About NBA

 

Our Mission: Is to provide individualized therapy and education for children with autism and related disorders, and their families, and to promote awareness of autism in the community.

NBA's History:

Northwest Behavioral Associates (NBA) was founded to 1) provide quality educational and behavioral support for children with autism and related disorders and their families, 2) create a pool of well-trained home tutors and school personnel that serve children with Autistic Spectrum Disorder (ASD), 3) increase community awareness about ASD and applied behavior analysis (ABA). 

In September of 1999, five young women with a passion for children and a commitment to the science of ABA poured themselves into creating a not-for-profit organization that could provide state of the art individualized intervention for children with ASD.  NBA’s original staff members were Allison Lowy Apple, Wendy Knowles, Erin Rosenthal, Stacey Shook, and Heather Wilson.  Within a year of opening our doors, we were joined by Manya Vaupel and Dana Salinger and soon after, Amy Barnhill.  As services expanded in 2001 Amy Shriver and Allyson Moore joined the organization.  2002 saw the addition of Stacy Barton and Graydon Agar.  Melissa Liotti, Kelly Ferris, Christina Sutyak, and Jane Shively were hired in 2003.  In addition, more dedicated parents with children with autism came together as the Board of Directors of NBA in 1999, and several parents continue to serve on the Board today. This group raised the funds (through individual donations) to open the organization's doors and hire its first staff. NBA also has an Advisory Board that includes educators and researchers, cutting edge practitioners in interventions for ASD, who are designing innovative methods to break through ASD’s wall, and reach the human child within. 

Initially serving approximately 30 families, the addition of new Program Managers as well as the consistent expansion of the Outreach Program has allowed NBA to more than quadruple the number of children and families served throughout Washington, Oregon, central California, and abroad.  There is a tremendous demand for qualified individuals to provide educational and behavioral support to children with ASD and their families. All too often, families seeking intensive intervention for their children are confronted with professionals whose fees far outweigh their experience and the quality and effectiveness of the services they provide.  As the only not-for-profit organization in the Pacific Northwest dedicated to providing evidence-based services, NBA prides itself on the individual attention each child and family receives from highly qualified staff.  We are proud of our direct intervention staff members who are certified behavior analysts, and today, serve over 150 families.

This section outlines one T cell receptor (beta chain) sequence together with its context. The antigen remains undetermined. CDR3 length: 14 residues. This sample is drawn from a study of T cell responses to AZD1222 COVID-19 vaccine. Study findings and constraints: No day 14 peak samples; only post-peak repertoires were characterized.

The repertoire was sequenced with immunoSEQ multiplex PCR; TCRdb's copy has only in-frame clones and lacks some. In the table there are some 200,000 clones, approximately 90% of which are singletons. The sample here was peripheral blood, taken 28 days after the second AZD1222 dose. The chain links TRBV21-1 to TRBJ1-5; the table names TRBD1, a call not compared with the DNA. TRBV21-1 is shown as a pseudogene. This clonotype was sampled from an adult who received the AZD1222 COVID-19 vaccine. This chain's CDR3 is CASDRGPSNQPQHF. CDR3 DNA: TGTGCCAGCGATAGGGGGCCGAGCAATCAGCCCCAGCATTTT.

NBA serves an incredibly wide range of children on the autism spectrum, ages 2 – 14.  While there is a general recommended service delivery model, the kinds of individualized services now provided include direct intervention from masters and doctoral level behavior analysts; school, home, and community consultation; individualized curriculum development and preparation; parent and home tutor training; in-home tutor services, and small group instruction.

Our Training Program, initiated in the fall of 2000 with the help of a generous grant from the Gates Foundation has evolved from a purely home tutor based focus to include trainings for school district personnel, parent training courses and on-going training and support for tutors. In addition, in June 2009, NBA began hiring its own tutors to serve our families and their children in their homes. To date, we have provided training, both theoretical and hands on, to over 600 parents, home tutors, and school personnel since the program’s inception. 

NBA is committed to the delivery of sound, innovative services to the children we already serve and to the many who are on our waiting lists.  We look forward to providing much needed scholarships to families for whom the financial strain of raising a child with ASD is too great.  We are excited about the collaborative relationships we have formed with school districts and related service providers, and hope these relationships only foster a better understanding of ASD and ABA in the wider community.